History of the Income Tax in the United States
The nation had few taxes in its early history. From 1791 to 1802, the United States government was supported by internal taxes on distilled spirits, carriages, refined sugar, tobacco and snuff, property sold at auction, corporate bonds, and slaves. The high cost of the War of 1812 brought about the nation's first sales taxes on gold, silverware, jewelry, and watches. In 1817, however, Congress did away with all internal taxes, relying on tariffs on imported goods to provide sufficient funds for running the government.
In 1862, in order to support the Civil War effort, Congress enacted the nation's first income tax law. It was a forerunner of our modern income tax in that it was based on the principles of graduated, or progressive, taxation and of withholding income at the source. Additional sales and excise taxes were added, and an "inheritance" tax also made its debut.
The Act of 1862 established the office of Commissioner of Internal Revenue. The Commissioner [TO GIVE] the power to assess, levy, and collect taxes, and the right to enforce the tax laws through seizure of property and income and through prosecution. The powers and authority remain very much the same today.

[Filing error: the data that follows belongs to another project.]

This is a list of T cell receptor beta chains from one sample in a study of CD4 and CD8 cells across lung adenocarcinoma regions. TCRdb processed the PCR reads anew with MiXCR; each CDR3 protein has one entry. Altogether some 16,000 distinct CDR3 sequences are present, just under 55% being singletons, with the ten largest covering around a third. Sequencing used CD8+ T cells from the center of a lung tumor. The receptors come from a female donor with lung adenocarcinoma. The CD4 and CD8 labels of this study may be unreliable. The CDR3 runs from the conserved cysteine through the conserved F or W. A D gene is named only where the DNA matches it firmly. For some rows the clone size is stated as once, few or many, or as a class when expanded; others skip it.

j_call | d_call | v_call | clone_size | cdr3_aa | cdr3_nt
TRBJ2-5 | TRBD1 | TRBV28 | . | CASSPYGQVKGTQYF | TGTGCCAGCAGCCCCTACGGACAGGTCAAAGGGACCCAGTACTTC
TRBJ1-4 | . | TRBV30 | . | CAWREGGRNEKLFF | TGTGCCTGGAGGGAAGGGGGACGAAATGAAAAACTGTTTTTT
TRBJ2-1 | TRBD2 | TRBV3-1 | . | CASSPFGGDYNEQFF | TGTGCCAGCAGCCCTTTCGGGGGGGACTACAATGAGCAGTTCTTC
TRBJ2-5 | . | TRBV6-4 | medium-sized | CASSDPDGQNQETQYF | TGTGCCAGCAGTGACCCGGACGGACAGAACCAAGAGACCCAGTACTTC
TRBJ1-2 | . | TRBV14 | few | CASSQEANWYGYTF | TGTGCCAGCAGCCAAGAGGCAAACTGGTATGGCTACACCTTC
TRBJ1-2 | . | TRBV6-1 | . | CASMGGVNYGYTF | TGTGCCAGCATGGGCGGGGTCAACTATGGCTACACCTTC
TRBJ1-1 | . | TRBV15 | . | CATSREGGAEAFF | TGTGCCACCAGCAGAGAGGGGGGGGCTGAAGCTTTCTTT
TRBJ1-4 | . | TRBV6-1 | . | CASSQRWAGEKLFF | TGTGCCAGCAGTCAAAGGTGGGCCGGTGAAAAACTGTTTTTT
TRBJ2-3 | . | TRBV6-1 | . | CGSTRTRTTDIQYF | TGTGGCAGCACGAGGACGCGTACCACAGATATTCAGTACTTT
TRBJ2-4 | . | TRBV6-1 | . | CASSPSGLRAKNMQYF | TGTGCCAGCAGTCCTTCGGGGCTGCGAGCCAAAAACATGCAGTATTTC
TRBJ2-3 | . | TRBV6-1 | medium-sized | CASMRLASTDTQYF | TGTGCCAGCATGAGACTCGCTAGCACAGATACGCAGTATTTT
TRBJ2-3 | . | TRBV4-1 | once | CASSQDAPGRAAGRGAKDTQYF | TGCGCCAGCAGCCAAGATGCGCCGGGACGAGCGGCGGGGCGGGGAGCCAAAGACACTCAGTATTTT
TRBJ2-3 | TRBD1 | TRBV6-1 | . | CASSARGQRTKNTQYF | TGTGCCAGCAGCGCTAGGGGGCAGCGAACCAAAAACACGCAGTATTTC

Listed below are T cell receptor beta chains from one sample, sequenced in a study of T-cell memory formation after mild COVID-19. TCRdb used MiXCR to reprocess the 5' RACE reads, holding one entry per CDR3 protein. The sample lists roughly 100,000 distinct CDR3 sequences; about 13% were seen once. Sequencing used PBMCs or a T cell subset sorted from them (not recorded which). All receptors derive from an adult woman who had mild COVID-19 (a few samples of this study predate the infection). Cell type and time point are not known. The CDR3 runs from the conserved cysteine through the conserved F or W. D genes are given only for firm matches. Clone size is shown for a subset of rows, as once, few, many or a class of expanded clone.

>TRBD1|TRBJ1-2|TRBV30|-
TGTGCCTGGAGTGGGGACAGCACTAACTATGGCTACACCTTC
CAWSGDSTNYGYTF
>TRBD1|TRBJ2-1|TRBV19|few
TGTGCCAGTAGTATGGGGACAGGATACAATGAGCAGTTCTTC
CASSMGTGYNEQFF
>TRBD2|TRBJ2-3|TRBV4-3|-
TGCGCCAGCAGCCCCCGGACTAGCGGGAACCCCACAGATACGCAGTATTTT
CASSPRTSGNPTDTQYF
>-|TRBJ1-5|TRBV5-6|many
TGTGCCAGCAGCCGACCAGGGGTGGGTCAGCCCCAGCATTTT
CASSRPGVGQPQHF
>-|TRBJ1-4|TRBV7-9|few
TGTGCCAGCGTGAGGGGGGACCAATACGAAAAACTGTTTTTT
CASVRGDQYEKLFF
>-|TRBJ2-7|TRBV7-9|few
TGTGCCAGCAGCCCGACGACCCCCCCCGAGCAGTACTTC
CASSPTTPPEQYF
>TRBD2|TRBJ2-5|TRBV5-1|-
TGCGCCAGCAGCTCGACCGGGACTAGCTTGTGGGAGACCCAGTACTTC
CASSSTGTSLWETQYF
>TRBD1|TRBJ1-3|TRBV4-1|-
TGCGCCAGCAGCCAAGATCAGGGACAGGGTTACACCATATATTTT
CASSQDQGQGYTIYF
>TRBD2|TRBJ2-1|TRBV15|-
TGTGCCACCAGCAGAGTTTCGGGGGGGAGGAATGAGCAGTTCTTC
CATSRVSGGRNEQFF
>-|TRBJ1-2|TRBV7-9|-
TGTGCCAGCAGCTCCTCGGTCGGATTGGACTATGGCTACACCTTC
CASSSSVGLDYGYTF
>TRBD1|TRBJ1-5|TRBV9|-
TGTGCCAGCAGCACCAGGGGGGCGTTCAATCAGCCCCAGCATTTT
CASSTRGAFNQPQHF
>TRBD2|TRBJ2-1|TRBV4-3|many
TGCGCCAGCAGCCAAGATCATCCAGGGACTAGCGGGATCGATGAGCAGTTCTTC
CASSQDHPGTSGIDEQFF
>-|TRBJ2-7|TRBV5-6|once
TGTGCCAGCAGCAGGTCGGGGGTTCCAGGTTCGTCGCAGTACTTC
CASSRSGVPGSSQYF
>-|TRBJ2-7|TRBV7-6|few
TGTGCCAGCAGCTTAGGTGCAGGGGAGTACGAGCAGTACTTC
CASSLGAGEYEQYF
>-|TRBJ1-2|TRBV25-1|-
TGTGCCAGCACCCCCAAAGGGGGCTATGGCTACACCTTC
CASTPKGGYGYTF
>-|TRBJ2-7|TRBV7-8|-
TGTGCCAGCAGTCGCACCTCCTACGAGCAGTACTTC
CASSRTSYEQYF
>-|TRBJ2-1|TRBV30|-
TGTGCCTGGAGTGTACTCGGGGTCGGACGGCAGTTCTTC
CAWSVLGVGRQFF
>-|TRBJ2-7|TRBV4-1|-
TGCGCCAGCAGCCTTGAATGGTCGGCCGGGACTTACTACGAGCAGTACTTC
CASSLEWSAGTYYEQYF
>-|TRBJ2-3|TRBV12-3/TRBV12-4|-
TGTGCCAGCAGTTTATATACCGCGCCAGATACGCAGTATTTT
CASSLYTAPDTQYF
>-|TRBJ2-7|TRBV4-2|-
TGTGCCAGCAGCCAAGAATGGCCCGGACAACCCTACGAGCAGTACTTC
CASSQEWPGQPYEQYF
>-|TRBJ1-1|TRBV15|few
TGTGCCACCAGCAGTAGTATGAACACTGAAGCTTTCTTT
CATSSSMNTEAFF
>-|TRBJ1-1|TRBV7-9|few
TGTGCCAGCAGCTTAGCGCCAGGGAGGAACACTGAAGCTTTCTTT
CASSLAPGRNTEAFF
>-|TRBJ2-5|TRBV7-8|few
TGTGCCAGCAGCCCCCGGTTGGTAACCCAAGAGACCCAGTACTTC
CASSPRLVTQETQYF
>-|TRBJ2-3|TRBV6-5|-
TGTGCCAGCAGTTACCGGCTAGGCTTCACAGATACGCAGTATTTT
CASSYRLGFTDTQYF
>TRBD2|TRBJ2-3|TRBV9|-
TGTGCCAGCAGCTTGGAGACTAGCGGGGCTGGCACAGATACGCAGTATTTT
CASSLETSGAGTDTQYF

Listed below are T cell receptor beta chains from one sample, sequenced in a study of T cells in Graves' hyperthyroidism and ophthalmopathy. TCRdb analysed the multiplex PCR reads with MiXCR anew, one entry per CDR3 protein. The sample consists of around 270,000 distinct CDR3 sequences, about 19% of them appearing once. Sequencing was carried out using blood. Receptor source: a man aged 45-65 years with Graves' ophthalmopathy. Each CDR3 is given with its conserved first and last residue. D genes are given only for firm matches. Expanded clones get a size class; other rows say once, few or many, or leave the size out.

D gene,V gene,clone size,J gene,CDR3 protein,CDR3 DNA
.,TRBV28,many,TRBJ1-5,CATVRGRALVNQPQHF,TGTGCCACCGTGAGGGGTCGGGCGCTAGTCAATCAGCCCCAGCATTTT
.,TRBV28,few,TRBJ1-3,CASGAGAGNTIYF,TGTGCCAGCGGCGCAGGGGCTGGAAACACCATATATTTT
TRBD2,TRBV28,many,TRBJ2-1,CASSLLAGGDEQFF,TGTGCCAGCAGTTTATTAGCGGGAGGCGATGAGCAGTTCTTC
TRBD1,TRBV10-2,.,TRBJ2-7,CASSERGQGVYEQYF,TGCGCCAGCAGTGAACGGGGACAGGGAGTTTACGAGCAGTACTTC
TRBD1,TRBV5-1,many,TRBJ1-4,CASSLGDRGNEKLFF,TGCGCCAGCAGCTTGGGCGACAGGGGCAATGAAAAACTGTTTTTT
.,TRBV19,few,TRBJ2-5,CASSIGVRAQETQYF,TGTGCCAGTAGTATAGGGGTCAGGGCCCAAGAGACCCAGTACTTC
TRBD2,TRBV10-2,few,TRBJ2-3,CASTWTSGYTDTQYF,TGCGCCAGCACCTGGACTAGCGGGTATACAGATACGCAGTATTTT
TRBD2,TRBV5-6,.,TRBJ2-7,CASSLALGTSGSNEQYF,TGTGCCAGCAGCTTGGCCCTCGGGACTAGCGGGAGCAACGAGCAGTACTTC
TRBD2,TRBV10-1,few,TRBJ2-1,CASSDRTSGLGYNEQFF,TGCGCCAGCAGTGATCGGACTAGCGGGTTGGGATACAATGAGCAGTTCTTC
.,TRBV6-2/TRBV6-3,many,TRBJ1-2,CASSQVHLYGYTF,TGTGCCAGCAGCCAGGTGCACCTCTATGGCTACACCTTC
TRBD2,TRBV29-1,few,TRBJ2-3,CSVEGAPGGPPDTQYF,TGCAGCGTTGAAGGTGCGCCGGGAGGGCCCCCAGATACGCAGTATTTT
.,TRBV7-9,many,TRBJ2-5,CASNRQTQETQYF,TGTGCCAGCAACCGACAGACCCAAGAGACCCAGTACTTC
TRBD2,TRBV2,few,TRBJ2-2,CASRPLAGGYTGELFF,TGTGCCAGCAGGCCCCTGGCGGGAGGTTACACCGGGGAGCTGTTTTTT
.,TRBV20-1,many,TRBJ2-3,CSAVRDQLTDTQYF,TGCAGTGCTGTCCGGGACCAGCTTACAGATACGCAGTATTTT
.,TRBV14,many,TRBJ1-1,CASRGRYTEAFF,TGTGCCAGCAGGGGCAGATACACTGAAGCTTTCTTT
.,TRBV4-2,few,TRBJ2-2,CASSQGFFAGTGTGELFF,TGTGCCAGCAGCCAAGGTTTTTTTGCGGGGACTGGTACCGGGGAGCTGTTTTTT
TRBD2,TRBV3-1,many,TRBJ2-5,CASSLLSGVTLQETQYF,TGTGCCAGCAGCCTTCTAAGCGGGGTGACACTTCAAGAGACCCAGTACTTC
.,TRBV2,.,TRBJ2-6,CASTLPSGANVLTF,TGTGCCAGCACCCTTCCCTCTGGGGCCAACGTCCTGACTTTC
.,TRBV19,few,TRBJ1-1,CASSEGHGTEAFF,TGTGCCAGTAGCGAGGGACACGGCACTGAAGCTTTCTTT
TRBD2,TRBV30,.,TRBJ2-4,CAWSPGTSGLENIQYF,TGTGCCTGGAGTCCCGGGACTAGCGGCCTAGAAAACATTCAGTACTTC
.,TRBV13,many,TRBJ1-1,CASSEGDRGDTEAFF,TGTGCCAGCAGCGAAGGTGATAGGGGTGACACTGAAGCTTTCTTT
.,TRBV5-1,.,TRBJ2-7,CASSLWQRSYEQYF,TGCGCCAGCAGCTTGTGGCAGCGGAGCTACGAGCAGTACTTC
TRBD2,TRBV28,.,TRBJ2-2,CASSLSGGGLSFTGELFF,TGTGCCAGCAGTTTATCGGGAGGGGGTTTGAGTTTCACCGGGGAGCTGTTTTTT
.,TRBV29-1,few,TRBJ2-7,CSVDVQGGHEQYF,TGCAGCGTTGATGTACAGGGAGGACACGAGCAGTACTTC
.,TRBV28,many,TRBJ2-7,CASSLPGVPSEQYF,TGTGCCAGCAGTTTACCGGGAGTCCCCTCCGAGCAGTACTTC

In 1868 , Congress again focused its taxation efforts on tobacco and distilled spirits and eliminated the income tax in 1872. It had a short-lived revival in 1894 and 1895. In the latter year, the U.S. Supreme Court decided that the income tax was unconstitutional because it was not apportioned among the states in conformity with the Constitution.
In 1913, the 16th Amendment to the Constitution made the income tax a permanent fixture in the U.S. tax system. The amendment gave Congress legal authority to tax income and resulted in a revenue law that taxed incomes of both individuals and corporations. The withholding tax on wages was introduced in 1943 and was instrumental in increasing the number of taxpayers to 60 million and tax collections to $43 billion by 1945.
In 1981, Congress enacted the largest tax cut in U.S. history, approximately $750 billion over six years. The tax reduction, however, was partially offset by two tax acts, in 1982 and 1984, that attempted to raise approximately $265 billion.
(Adapted from http://www.infoplease.com/ipa/A0005921.html)
Um sinônimo para offset, no texto, é
b) held up.
c) taken off.
d) cancelled out.